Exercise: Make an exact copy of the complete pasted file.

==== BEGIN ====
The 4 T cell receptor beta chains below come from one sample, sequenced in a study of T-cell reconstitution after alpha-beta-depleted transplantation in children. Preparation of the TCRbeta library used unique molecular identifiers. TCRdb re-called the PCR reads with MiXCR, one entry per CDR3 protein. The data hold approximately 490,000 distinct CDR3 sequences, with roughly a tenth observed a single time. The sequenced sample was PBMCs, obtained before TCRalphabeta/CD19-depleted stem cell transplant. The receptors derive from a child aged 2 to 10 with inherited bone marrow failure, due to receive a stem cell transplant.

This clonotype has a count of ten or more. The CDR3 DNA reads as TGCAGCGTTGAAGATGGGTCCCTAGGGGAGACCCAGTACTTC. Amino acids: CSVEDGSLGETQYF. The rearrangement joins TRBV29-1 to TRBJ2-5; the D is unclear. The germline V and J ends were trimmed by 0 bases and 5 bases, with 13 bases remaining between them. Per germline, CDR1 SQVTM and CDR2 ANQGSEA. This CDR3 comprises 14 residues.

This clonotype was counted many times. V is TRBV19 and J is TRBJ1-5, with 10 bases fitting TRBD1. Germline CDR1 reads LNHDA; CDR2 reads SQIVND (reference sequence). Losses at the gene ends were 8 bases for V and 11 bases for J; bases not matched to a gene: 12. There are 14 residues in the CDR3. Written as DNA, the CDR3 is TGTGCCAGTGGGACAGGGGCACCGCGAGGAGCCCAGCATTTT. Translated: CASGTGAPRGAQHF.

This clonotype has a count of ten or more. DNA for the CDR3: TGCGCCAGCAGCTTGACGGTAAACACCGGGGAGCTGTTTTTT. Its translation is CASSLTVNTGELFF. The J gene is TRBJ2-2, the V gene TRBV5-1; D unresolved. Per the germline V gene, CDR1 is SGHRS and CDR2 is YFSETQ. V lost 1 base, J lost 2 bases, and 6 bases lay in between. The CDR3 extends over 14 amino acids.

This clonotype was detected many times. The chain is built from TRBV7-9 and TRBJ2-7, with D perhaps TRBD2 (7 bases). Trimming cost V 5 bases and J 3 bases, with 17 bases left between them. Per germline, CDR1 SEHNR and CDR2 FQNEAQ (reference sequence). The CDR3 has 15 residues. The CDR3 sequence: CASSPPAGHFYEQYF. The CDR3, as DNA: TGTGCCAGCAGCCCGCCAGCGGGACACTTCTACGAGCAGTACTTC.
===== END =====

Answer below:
The 4 T cell receptor beta chains below come from one sample, sequenced in a study of T-cell reconstitution after alpha-beta-depleted transplantation in children. Preparation of the TCRbeta library used unique molecular identifiers. TCRdb re-called the PCR reads with MiXCR, one entry per CDR3 protein. The data hold approximately 490,000 distinct CDR3 sequences, with roughly a tenth observed a single time. The sequenced sample was PBMCs, obtained before TCRalphabeta/CD19-depleted stem cell transplant. The receptors derive from a child aged 2 to 10 with inherited bone marrow failure, due to receive a stem cell transplant.

This clonotype has a count of ten or more. The CDR3 DNA reads as TGCAGCGTTGAAGATGGGTCCCTAGGGGAGACCCAGTACTTC. Amino acids: CSVEDGSLGETQYF. The rearrangement joins TRBV29-1 to TRBJ2-5; the D is unclear. The germline V and J ends were trimmed by 0 bases and 5 bases, with 13 bases remaining between them. Per germline, CDR1 SQVTM and CDR2 ANQGSEA. This CDR3 comprises 14 residues.

This clonotype was counted many times. V is TRBV19 and J is TRBJ1-5, with 10 bases fitting TRBD1. Germline CDR1 reads LNHDA; CDR2 reads SQIVND (reference sequence). Losses at the gene ends were 8 bases for V and 11 bases for J; bases not matched to a gene: 12. There are 14 residues in the CDR3. Written as DNA, the CDR3 is TGTGCCAGTGGGACAGGGGCACCGCGAGGAGCCCAGCATTTT. Translated: CASGTGAPRGAQHF.

This clonotype has a count of ten or more. DNA for the CDR3: TGCGCCAGCAGCTTGACGGTAAACACCGGGGAGCTGTTTTTT. Its translation is CASSLTVNTGELFF. The J gene is TRBJ2-2, the V gene TRBV5-1; D unresolved. Per the germline V gene, CDR1 is SGHRS and CDR2 is YFSETQ. V lost 1 base, J lost 2 bases, and 6 bases lay in between. The CDR3 extends over 14 amino acids.

This clonotype was detected many times. The chain is built from TRBV7-9 and TRBJ2-7, with D perhaps TRBD2 (7 bases). Trimming cost V 5 bases and J 3 bases, with 17 bases left between them. Per germline, CDR1 SEHNR and CDR2 FQNEAQ (reference sequence). The CDR3 has 15 residues. The CDR3 sequence: CASSPPAGHFYEQYF. The CDR3, as DNA: TGTGCCAGCAGCCCGCCAGCGGGACACTTCTACGAGCAGTACTTC.